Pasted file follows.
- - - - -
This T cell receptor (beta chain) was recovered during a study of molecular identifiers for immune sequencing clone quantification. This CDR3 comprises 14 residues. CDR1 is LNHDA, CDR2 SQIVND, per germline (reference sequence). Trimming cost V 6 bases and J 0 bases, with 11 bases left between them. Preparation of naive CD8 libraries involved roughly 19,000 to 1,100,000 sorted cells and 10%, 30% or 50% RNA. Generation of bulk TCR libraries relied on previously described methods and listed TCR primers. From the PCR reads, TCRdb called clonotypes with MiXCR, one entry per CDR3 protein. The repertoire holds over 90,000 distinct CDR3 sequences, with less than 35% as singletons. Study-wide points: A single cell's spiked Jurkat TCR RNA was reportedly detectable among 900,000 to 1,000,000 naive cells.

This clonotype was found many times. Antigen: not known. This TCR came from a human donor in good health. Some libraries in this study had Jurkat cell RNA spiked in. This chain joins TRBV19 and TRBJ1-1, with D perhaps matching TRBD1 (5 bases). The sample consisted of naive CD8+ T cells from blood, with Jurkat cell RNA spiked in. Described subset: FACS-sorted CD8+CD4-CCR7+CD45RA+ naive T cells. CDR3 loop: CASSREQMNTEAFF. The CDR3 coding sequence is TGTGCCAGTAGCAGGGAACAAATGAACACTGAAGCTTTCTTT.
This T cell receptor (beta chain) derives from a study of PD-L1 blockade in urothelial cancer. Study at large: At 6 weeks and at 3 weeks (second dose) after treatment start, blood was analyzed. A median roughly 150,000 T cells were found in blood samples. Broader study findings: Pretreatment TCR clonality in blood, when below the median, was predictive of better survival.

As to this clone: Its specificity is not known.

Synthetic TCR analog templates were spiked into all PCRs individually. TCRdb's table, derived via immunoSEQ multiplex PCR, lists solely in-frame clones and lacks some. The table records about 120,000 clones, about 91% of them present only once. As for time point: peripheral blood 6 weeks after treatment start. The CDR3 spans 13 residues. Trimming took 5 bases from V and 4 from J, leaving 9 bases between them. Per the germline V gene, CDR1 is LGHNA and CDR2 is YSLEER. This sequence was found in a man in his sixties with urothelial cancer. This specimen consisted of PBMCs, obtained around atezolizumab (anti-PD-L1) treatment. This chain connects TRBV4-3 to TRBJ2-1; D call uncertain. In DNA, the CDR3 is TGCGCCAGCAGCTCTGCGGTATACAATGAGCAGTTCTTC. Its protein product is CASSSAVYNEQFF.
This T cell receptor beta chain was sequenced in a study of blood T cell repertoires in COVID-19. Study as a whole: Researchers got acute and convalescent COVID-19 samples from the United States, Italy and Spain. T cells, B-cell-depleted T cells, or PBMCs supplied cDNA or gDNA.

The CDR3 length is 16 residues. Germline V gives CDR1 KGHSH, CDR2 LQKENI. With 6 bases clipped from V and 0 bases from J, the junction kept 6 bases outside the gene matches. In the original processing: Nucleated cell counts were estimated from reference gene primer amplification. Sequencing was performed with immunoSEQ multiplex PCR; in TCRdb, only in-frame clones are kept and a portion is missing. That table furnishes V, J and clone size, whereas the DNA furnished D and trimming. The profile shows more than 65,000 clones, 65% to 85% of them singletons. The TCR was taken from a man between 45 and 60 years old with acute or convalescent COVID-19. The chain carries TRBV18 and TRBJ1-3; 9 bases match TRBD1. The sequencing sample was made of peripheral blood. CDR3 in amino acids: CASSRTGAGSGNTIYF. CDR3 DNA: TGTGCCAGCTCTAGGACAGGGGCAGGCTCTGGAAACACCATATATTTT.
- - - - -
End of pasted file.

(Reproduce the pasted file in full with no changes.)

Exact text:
This T cell receptor (beta chain) was recovered during a study of molecular identifiers for immune sequencing clone quantification. This CDR3 comprises 14 residues. CDR1 is LNHDA, CDR2 SQIVND, per germline (reference sequence). Trimming cost V 6 bases and J 0 bases, with 11 bases left between them. Preparation of naive CD8 libraries involved roughly 19,000 to 1,100,000 sorted cells and 10%, 30% or 50% RNA. Generation of bulk TCR libraries relied on previously described methods and listed TCR primers. From the PCR reads, TCRdb called clonotypes with MiXCR, one entry per CDR3 protein. The repertoire holds over 90,000 distinct CDR3 sequences, with less than 35% as singletons. Study-wide points: A single cell's spiked Jurkat TCR RNA was reportedly detectable among 900,000 to 1,000,000 naive cells.

This clonotype was found many times. Antigen: not known. This TCR came from a human donor in good health. Some libraries in this study had Jurkat cell RNA spiked in. This chain joins TRBV19 and TRBJ1-1, with D perhaps matching TRBD1 (5 bases). The sample consisted of naive CD8+ T cells from blood, with Jurkat cell RNA spiked in. Described subset: FACS-sorted CD8+CD4-CCR7+CD45RA+ naive T cells. CDR3 loop: CASSREQMNTEAFF. The CDR3 coding sequence is TGTGCCAGTAGCAGGGAACAAATGAACACTGAAGCTTTCTTT.
This T cell receptor (beta chain) derives from a study of PD-L1 blockade in urothelial cancer. Study at large: At 6 weeks and at 3 weeks (second dose) after treatment start, blood was analyzed. A median roughly 150,000 T cells were found in blood samples. Broader study findings: Pretreatment TCR clonality in blood, when below the median, was predictive of better survival.

As to this clone: Its specificity is not known.

Synthetic TCR analog templates were spiked into all PCRs individually. TCRdb's table, derived via immunoSEQ multiplex PCR, lists solely in-frame clones and lacks some. The table records about 120,000 clones, about 91% of them present only once. As for time point: peripheral blood 6 weeks after treatment start. The CDR3 spans 13 residues. Trimming took 5 bases from V and 4 from J, leaving 9 bases between them. Per the germline V gene, CDR1 is LGHNA and CDR2 is YSLEER. This sequence was found in a man in his sixties with urothelial cancer. This specimen consisted of PBMCs, obtained around atezolizumab (anti-PD-L1) treatment. This chain connects TRBV4-3 to TRBJ2-1; D call uncertain. In DNA, the CDR3 is TGCGCCAGCAGCTCTGCGGTATACAATGAGCAGTTCTTC. Its protein product is CASSSAVYNEQFF.
This T cell receptor beta chain was sequenced in a study of blood T cell repertoires in COVID-19. Study as a whole: Researchers got acute and convalescent COVID-19 samples from the United States, Italy and Spain. T cells, B-cell-depleted T cells, or PBMCs supplied cDNA or gDNA.

The CDR3 length is 16 residues. Germline V gives CDR1 KGHSH, CDR2 LQKENI. With 6 bases clipped from V and 0 bases from J, the junction kept 6 bases outside the gene matches. In the original processing: Nucleated cell counts were estimated from reference gene primer amplification. Sequencing was performed with immunoSEQ multiplex PCR; in TCRdb, only in-frame clones are kept and a portion is missing. That table furnishes V, J and clone size, whereas the DNA furnished D and trimming. The profile shows more than 65,000 clones, 65% to 85% of them singletons. The TCR was taken from a man between 45 and 60 years old with acute or convalescent COVID-19. The chain carries TRBV18 and TRBJ1-3; 9 bases match TRBD1. The sequencing sample was made of peripheral blood. CDR3 in amino acids: CASSRTGAGSGNTIYF. CDR3 DNA: TGTGCCAGCTCTAGGACAGGGGCAGGCTCTGGAAACACCATATATTTT.